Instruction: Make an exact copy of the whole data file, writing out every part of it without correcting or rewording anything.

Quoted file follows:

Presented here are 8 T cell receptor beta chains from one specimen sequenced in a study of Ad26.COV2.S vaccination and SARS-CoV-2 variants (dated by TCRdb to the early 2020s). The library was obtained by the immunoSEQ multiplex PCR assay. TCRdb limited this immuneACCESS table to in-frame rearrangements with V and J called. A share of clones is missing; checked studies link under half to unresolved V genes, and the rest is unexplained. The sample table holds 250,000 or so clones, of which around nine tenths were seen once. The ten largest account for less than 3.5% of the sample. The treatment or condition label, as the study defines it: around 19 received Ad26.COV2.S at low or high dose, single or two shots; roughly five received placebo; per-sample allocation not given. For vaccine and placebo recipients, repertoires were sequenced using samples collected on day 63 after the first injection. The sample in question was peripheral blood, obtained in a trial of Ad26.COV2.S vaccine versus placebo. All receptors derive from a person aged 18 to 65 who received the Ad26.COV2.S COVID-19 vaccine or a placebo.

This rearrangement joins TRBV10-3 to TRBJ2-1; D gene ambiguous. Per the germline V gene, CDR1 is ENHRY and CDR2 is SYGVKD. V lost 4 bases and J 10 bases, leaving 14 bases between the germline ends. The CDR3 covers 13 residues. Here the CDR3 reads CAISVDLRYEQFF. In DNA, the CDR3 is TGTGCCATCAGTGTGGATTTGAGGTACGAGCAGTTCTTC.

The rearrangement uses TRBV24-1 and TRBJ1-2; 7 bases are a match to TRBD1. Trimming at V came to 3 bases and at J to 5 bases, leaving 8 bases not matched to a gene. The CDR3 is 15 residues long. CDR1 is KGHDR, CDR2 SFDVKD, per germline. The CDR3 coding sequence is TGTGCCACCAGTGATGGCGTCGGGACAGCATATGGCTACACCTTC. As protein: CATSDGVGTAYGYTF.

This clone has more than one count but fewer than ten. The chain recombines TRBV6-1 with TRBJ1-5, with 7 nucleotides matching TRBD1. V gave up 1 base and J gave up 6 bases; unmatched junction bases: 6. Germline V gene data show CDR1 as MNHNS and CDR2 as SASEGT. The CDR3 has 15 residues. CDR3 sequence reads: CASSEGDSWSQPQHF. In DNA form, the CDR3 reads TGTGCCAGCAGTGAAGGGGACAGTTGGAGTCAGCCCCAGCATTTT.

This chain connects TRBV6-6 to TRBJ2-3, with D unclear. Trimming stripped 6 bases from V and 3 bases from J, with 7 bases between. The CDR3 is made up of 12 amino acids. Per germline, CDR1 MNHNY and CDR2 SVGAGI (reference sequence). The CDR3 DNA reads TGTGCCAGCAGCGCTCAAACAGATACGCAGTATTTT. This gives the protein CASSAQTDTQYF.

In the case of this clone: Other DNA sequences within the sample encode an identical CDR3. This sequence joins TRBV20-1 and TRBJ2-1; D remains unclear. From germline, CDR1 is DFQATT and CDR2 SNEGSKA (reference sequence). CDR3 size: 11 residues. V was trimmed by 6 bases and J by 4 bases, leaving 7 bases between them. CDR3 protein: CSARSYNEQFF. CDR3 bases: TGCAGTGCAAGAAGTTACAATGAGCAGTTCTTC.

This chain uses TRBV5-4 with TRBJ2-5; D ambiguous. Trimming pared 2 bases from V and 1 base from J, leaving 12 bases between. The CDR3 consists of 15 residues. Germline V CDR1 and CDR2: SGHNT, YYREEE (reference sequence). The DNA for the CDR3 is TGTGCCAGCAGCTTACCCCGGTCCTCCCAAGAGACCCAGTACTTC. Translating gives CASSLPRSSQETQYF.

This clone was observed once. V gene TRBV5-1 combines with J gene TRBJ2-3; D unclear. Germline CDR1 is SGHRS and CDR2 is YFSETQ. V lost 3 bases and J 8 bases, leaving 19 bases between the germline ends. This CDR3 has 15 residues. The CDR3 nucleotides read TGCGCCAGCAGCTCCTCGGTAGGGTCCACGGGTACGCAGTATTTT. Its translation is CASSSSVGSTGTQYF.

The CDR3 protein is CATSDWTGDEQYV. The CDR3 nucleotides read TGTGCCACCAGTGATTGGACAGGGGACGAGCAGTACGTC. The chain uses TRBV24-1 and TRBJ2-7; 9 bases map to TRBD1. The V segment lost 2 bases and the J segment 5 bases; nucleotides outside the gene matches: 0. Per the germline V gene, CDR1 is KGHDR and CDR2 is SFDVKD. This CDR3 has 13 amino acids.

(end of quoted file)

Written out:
Presented here are 8 T cell receptor beta chains from one specimen sequenced in a study of Ad26.COV2.S vaccination and SARS-CoV-2 variants (dated by TCRdb to the early 2020s). The library was obtained by the immunoSEQ multiplex PCR assay. TCRdb limited this immuneACCESS table to in-frame rearrangements with V and J called. A share of clones is missing; checked studies link under half to unresolved V genes, and the rest is unexplained. The sample table holds 250,000 or so clones, of which around nine tenths were seen once. The ten largest account for less than 3.5% of the sample. The treatment or condition label, as the study defines it: around 19 received Ad26.COV2.S at low or high dose, single or two shots; roughly five received placebo; per-sample allocation not given. For vaccine and placebo recipients, repertoires were sequenced using samples collected on day 63 after the first injection. The sample in question was peripheral blood, obtained in a trial of Ad26.COV2.S vaccine versus placebo. All receptors derive from a person aged 18 to 65 who received the Ad26.COV2.S COVID-19 vaccine or a placebo.

This rearrangement joins TRBV10-3 to TRBJ2-1; D gene ambiguous. Per the germline V gene, CDR1 is ENHRY and CDR2 is SYGVKD. V lost 4 bases and J 10 bases, leaving 14 bases between the germline ends. The CDR3 covers 13 residues. Here the CDR3 reads CAISVDLRYEQFF. In DNA, the CDR3 is TGTGCCATCAGTGTGGATTTGAGGTACGAGCAGTTCTTC.

The rearrangement uses TRBV24-1 and TRBJ1-2; 7 bases are a match to TRBD1. Trimming at V came to 3 bases and at J to 5 bases, leaving 8 bases not matched to a gene. The CDR3 is 15 residues long. CDR1 is KGHDR, CDR2 SFDVKD, per germline. The CDR3 coding sequence is TGTGCCACCAGTGATGGCGTCGGGACAGCATATGGCTACACCTTC. As protein: CATSDGVGTAYGYTF.

This clone has more than one count but fewer than ten. The chain recombines TRBV6-1 with TRBJ1-5, with 7 nucleotides matching TRBD1. V gave up 1 base and J gave up 6 bases; unmatched junction bases: 6. Germline V gene data show CDR1 as MNHNS and CDR2 as SASEGT. The CDR3 has 15 residues. CDR3 sequence reads: CASSEGDSWSQPQHF. In DNA form, the CDR3 reads TGTGCCAGCAGTGAAGGGGACAGTTGGAGTCAGCCCCAGCATTTT.

This chain connects TRBV6-6 to TRBJ2-3, with D unclear. Trimming stripped 6 bases from V and 3 bases from J, with 7 bases between. The CDR3 is made up of 12 amino acids. Per germline, CDR1 MNHNY and CDR2 SVGAGI (reference sequence). The CDR3 DNA reads TGTGCCAGCAGCGCTCAAACAGATACGCAGTATTTT. This gives the protein CASSAQTDTQYF.

In the case of this clone: Other DNA sequences within the sample encode an identical CDR3. This sequence joins TRBV20-1 and TRBJ2-1; D remains unclear. From germline, CDR1 is DFQATT and CDR2 SNEGSKA (reference sequence). CDR3 size: 11 residues. V was trimmed by 6 bases and J by 4 bases, leaving 7 bases between them. CDR3 protein: CSARSYNEQFF. CDR3 bases: TGCAGTGCAAGAAGTTACAATGAGCAGTTCTTC.

This chain uses TRBV5-4 with TRBJ2-5; D ambiguous. Trimming pared 2 bases from V and 1 base from J, leaving 12 bases between. The CDR3 consists of 15 residues. Germline V CDR1 and CDR2: SGHNT, YYREEE (reference sequence). The DNA for the CDR3 is TGTGCCAGCAGCTTACCCCGGTCCTCCCAAGAGACCCAGTACTTC. Translating gives CASSLPRSSQETQYF.

This clone was observed once. V gene TRBV5-1 combines with J gene TRBJ2-3; D unclear. Germline CDR1 is SGHRS and CDR2 is YFSETQ. V lost 3 bases and J 8 bases, leaving 19 bases between the germline ends. This CDR3 has 15 residues. The CDR3 nucleotides read TGCGCCAGCAGCTCCTCGGTAGGGTCCACGGGTACGCAGTATTTT. Its translation is CASSSSVGSTGTQYF.

The CDR3 protein is CATSDWTGDEQYV. The CDR3 nucleotides read TGTGCCACCAGTGATTGGACAGGGGACGAGCAGTACGTC. The chain uses TRBV24-1 and TRBJ2-7; 9 bases map to TRBD1. The V segment lost 2 bases and the J segment 5 bases; nucleotides outside the gene matches: 0. Per the germline V gene, CDR1 is KGHDR and CDR2 is SFDVKD. This CDR3 has 13 amino acids.